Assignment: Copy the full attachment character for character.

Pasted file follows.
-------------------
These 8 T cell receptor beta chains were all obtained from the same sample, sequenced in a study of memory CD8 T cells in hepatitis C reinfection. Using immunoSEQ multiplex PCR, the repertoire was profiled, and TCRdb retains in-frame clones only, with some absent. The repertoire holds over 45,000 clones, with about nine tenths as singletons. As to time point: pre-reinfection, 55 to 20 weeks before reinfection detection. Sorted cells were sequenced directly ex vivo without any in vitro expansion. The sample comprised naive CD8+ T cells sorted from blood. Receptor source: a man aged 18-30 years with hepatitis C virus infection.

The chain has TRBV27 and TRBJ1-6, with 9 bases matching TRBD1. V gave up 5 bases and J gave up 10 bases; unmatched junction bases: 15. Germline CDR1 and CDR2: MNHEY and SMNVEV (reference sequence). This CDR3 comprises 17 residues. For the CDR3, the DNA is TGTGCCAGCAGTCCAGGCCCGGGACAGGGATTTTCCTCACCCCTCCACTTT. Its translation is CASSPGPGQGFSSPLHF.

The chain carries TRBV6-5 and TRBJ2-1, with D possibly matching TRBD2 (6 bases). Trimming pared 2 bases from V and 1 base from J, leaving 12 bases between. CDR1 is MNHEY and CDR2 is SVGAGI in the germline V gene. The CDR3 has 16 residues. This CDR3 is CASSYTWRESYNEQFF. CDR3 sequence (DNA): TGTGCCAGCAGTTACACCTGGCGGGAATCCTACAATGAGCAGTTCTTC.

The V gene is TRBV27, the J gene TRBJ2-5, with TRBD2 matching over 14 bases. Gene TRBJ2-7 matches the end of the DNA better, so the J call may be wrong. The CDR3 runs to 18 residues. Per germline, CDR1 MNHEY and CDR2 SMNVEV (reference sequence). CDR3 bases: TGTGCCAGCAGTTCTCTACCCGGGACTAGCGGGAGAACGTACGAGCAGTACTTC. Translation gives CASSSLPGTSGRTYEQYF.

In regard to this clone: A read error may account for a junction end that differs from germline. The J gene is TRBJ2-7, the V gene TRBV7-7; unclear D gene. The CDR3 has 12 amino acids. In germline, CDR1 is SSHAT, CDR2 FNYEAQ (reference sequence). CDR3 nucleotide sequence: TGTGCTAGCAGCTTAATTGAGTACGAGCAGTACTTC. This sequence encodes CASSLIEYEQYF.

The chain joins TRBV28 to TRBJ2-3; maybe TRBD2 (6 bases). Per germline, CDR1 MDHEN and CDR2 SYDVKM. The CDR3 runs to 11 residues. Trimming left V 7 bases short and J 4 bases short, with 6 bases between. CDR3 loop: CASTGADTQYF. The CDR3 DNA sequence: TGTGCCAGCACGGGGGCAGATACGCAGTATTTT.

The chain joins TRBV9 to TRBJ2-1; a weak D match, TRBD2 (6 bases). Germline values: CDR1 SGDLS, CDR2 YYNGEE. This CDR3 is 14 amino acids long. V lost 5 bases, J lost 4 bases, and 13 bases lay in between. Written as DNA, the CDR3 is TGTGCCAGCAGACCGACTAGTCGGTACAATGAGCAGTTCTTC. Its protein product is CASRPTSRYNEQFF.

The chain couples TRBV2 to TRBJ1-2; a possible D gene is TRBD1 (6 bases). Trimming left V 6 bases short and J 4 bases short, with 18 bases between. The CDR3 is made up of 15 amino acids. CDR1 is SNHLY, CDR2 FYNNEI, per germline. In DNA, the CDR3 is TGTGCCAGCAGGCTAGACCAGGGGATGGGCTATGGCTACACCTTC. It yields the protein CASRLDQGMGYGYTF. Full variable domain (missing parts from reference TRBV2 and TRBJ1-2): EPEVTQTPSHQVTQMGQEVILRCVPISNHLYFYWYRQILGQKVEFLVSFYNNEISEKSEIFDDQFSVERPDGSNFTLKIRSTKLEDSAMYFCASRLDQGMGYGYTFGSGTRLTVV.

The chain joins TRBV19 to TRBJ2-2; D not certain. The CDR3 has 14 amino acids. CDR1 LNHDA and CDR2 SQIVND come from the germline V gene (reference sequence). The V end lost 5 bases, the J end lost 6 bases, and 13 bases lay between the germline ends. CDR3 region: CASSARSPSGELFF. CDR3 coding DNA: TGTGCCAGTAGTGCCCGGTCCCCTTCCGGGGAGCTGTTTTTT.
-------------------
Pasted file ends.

These 8 T cell receptor beta chains were all obtained from the same sample, sequenced in a study of memory CD8 T cells in hepatitis C reinfection. Using immunoSEQ multiplex PCR, the repertoire was profiled, and TCRdb retains in-frame clones only, with some absent. The repertoire holds over 45,000 clones, with about nine tenths as singletons. As to time point: pre-reinfection, 55 to 20 weeks before reinfection detection. Sorted cells were sequenced directly ex vivo without any in vitro expansion. The sample comprised naive CD8+ T cells sorted from blood. Receptor source: a man aged 18-30 years with hepatitis C virus infection.

The chain has TRBV27 and TRBJ1-6, with 9 bases matching TRBD1. V gave up 5 bases and J gave up 10 bases; unmatched junction bases: 15. Germline CDR1 and CDR2: MNHEY and SMNVEV (reference sequence). This CDR3 comprises 17 residues. For the CDR3, the DNA is TGTGCCAGCAGTCCAGGCCCGGGACAGGGATTTTCCTCACCCCTCCACTTT. Its translation is CASSPGPGQGFSSPLHF.

The chain carries TRBV6-5 and TRBJ2-1, with D possibly matching TRBD2 (6 bases). Trimming pared 2 bases from V and 1 base from J, leaving 12 bases between. CDR1 is MNHEY and CDR2 is SVGAGI in the germline V gene. The CDR3 has 16 residues. This CDR3 is CASSYTWRESYNEQFF. CDR3 sequence (DNA): TGTGCCAGCAGTTACACCTGGCGGGAATCCTACAATGAGCAGTTCTTC.

The V gene is TRBV27, the J gene TRBJ2-5, with TRBD2 matching over 14 bases. Gene TRBJ2-7 matches the end of the DNA better, so the J call may be wrong. The CDR3 runs to 18 residues. Per germline, CDR1 MNHEY and CDR2 SMNVEV (reference sequence). CDR3 bases: TGTGCCAGCAGTTCTCTACCCGGGACTAGCGGGAGAACGTACGAGCAGTACTTC. Translation gives CASSSLPGTSGRTYEQYF.

In regard to this clone: A read error may account for a junction end that differs from germline. The J gene is TRBJ2-7, the V gene TRBV7-7; unclear D gene. The CDR3 has 12 amino acids. In germline, CDR1 is SSHAT, CDR2 FNYEAQ (reference sequence). CDR3 nucleotide sequence: TGTGCTAGCAGCTTAATTGAGTACGAGCAGTACTTC. This sequence encodes CASSLIEYEQYF.

The chain joins TRBV28 to TRBJ2-3; maybe TRBD2 (6 bases). Per germline, CDR1 MDHEN and CDR2 SYDVKM. The CDR3 runs to 11 residues. Trimming left V 7 bases short and J 4 bases short, with 6 bases between. CDR3 loop: CASTGADTQYF. The CDR3 DNA sequence: TGTGCCAGCACGGGGGCAGATACGCAGTATTTT.

The chain joins TRBV9 to TRBJ2-1; a weak D match, TRBD2 (6 bases). Germline values: CDR1 SGDLS, CDR2 YYNGEE. This CDR3 is 14 amino acids long. V lost 5 bases, J lost 4 bases, and 13 bases lay in between. Written as DNA, the CDR3 is TGTGCCAGCAGACCGACTAGTCGGTACAATGAGCAGTTCTTC. Its protein product is CASRPTSRYNEQFF.

The chain couples TRBV2 to TRBJ1-2; a possible D gene is TRBD1 (6 bases). Trimming left V 6 bases short and J 4 bases short, with 18 bases between. The CDR3 is made up of 15 amino acids. CDR1 is SNHLY, CDR2 FYNNEI, per germline. In DNA, the CDR3 is TGTGCCAGCAGGCTAGACCAGGGGATGGGCTATGGCTACACCTTC. It yields the protein CASRLDQGMGYGYTF. Full variable domain (missing parts from reference TRBV2 and TRBJ1-2): EPEVTQTPSHQVTQMGQEVILRCVPISNHLYFYWYRQILGQKVEFLVSFYNNEISEKSEIFDDQFSVERPDGSNFTLKIRSTKLEDSAMYFCASRLDQGMGYGYTFGSGTRLTVV.

The chain joins TRBV19 to TRBJ2-2; D not certain. The CDR3 has 14 amino acids. CDR1 LNHDA and CDR2 SQIVND come from the germline V gene (reference sequence). The V end lost 5 bases, the J end lost 6 bases, and 13 bases lay between the germline ends. CDR3 region: CASSARSPSGELFF. CDR3 coding DNA: TGTGCCAGTAGTGCCCGGTCCCCTTCCGGGGAGCTGTTTTTT.